As the individual’s investment in the Opportunity Fund grows, he or she will benefit from a savings in the taxable gain as well. Once the investment has been held in the fund for 5 years, the investor will get a 10% reduction in the original amount of capital gains to be taxed. In our example, this means that if the investor sells after 5 years, the taxable amount of $10 million is reduced by $1 million via the tax forgiveness credit and he or she will only be taxed on $9 million of the capital gains. Beyond 5 years, this benefit will increase.

Two years later, after 7 years, the investor earns another 5% tax reduction in that deferred gain—meaning that a total of 15% of the original $10 million gain in our example is permanently forgiven. Therefore, the amount to be taxed would be reduced to $8.5 million, if sold after 7 years of being invested in the Opportunity Fund. Note that to realize the full benefit, the Opportunity Fund investment must be made by December 31, 2019.

Tax Exclusion

Finally, under the Opportunity Zones program, the investor is not taxed on the appreciation of the amount invested in the Opportunity Fund. This benefit is only available to investors who stay in the Opportunity Fund for a minimum of 10 years. Say the original $10 million Opportunity Zone investment has appreciated by $15 million when the investor sells after 10 years; the investor will pay no tax at all on that $15 million of appreciation. Investors can simply let their money appreciate over the years while knowing they will be free from capital gains tax, as long as the investment remains in the fund for 10 years or more.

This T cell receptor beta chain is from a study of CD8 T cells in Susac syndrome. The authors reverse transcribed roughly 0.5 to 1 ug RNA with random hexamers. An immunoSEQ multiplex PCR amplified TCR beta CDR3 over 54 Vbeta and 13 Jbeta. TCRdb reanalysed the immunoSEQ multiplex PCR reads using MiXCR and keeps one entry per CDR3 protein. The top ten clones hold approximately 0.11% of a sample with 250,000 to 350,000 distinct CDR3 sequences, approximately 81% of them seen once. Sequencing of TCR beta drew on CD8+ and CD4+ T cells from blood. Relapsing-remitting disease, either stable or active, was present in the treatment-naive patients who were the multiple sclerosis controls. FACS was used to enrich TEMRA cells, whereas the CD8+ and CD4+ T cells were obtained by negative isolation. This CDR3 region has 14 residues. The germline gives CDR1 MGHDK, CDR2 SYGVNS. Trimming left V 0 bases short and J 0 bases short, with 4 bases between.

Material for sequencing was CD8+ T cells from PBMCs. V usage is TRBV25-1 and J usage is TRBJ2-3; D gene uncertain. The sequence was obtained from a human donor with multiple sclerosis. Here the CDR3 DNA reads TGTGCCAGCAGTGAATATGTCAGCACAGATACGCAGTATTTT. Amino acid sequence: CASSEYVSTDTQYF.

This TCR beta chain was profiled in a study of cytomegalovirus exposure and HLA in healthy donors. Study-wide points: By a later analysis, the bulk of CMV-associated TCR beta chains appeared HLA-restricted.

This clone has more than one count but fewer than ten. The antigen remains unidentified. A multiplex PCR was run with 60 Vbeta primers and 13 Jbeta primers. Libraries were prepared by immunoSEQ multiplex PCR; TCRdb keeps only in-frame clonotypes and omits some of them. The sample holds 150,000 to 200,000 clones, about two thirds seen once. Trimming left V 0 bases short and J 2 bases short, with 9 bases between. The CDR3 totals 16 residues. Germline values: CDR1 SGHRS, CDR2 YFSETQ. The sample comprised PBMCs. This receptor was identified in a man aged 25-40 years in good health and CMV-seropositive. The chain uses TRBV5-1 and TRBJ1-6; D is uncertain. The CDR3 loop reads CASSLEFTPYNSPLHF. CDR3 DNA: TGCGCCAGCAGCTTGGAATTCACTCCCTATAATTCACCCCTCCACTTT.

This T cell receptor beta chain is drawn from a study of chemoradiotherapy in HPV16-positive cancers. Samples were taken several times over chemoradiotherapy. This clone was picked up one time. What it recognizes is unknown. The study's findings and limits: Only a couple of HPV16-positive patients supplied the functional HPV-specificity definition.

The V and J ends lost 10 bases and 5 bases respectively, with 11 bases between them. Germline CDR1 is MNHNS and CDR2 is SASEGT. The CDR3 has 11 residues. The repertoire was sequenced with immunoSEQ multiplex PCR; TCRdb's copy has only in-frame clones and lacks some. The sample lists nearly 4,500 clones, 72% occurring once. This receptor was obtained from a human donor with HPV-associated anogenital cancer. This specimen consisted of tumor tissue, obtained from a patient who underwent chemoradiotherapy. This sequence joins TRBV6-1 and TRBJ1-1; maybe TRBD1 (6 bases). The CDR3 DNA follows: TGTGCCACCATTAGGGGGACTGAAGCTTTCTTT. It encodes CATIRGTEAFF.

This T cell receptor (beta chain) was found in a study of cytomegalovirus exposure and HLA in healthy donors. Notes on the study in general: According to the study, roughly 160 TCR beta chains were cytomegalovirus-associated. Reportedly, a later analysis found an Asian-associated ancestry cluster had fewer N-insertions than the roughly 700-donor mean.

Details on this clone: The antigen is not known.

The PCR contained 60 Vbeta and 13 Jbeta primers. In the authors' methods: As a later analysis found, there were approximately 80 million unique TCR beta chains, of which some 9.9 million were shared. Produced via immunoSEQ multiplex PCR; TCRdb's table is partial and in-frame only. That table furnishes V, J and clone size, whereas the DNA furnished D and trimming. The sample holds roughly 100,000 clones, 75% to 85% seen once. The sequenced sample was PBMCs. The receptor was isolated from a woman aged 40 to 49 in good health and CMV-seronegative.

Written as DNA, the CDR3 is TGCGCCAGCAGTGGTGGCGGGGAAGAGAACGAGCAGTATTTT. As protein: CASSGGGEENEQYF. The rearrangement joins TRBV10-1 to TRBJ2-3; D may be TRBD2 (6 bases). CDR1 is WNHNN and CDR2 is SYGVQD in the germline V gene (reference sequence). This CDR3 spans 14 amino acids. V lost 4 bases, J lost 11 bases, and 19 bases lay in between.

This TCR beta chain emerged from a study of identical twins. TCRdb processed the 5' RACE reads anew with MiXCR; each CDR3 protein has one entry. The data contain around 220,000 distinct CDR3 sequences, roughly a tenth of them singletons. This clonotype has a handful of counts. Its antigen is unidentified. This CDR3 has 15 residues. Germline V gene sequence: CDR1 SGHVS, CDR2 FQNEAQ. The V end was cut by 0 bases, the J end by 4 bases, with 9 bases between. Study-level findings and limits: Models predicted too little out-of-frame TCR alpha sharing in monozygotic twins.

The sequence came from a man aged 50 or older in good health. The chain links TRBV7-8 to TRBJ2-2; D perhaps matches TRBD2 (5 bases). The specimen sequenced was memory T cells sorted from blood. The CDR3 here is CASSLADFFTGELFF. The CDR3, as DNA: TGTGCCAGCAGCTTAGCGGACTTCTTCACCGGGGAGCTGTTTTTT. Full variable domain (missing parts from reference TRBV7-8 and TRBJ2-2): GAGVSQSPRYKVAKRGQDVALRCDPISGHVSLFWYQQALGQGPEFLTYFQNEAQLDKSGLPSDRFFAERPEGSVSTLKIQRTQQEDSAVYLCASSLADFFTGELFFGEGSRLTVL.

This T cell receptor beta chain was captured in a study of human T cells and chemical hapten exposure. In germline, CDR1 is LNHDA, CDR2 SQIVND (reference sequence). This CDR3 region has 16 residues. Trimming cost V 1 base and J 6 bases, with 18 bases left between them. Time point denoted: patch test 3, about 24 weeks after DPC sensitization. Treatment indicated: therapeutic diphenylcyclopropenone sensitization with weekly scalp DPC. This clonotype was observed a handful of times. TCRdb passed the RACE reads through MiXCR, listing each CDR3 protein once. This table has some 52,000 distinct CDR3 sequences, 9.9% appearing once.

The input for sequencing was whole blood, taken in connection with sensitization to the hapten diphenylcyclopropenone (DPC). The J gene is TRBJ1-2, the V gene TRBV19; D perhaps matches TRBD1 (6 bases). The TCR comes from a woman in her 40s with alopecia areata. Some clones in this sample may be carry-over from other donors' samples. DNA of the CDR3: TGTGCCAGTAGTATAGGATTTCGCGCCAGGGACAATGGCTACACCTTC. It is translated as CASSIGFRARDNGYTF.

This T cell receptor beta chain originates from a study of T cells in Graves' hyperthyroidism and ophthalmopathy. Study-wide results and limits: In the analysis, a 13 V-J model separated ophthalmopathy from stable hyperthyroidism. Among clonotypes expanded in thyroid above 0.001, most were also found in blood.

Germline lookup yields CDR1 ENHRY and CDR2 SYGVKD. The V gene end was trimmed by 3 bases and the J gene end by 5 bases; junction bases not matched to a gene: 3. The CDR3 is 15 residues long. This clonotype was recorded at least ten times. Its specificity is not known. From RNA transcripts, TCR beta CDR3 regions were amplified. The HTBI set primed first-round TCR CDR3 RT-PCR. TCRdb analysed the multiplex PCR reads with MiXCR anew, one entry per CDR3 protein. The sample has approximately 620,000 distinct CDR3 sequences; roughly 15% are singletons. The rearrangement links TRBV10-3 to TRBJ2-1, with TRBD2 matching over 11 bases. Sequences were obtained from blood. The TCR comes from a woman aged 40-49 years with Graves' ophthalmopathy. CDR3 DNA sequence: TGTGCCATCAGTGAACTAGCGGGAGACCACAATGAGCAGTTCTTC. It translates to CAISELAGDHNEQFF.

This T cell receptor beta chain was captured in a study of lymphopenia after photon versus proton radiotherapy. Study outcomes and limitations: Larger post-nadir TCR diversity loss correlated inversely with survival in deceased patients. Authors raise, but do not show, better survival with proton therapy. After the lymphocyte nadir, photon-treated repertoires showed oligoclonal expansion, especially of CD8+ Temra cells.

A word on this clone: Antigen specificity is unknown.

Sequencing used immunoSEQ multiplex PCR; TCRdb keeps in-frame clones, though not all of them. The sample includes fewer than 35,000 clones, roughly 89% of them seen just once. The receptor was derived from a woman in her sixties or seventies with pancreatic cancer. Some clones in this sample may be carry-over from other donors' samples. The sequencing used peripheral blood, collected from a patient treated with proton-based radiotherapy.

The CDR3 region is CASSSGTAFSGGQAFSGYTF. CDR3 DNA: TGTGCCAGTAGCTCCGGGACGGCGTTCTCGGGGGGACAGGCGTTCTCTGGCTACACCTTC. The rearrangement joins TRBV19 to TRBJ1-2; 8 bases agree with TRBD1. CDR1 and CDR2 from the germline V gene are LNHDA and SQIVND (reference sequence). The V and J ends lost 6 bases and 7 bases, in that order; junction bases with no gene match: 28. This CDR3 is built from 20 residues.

The combination of tax deferral, tax forgiveness, and tax exclusion is quite powerful in this example. By investing a larger initial amount ($10 million vs. the post-tax amount of about $6.2 million for wealthy families in California) and allowing growth to compound on a larger investment, combined with a forgiveness of approximately $570K of taxes (38% of the $1.5 million excluded from gain calculations after 7 years), and then ultimately having all the Opportunity Fund gains be tax free (in this case $15 million in gain or about $5.7 million in tax), this investor is looking at a potential home run from an investment AND tax standpoint.

Appreciated Assets

This tax benefit also extends to appreciated assets in other asset classes, not just stocks. For example, Opportunity Funds allow partners in real estate that have been on the “1031 exchange highway” for several rounds to sell assets and split up to go their separate ways without everyone needing to realize gains and pay taxes. Through this program, one partner can continue to invest in Opportunity Zones and defer gains while the other settles up and pays gains. While there are probably many different scenarios where this could provide much-needed flexibility, there’s certainly no doubt that this single provision is possibly the biggest gift given to investors with partners in a 1031 exchange nightmare.

The Complete Picture of Opportunity Zones

As the future of investing presents more challenges and opportunities, investors need additional tactics for managing risks and growing their family wealth. Opportunity Zones are a new way for professional advisors to help their clients execute on their multigenerational wealth plan.

Make sure your clients have the inside track on tax savings by sharing this article with their CPAs and attorneys. Working in your clients’ best interest as a team of professionals will create value and help ensure a long-term, mutually beneficial relationship.

About the author: Keith McKenzie is a founding partner at Delphi Private Advisors. The firm offers institutional wealth management in a boutique, personalized service model for high-net-worth individuals and family foundations. Keith can be reached at keith@delphiprivate.com.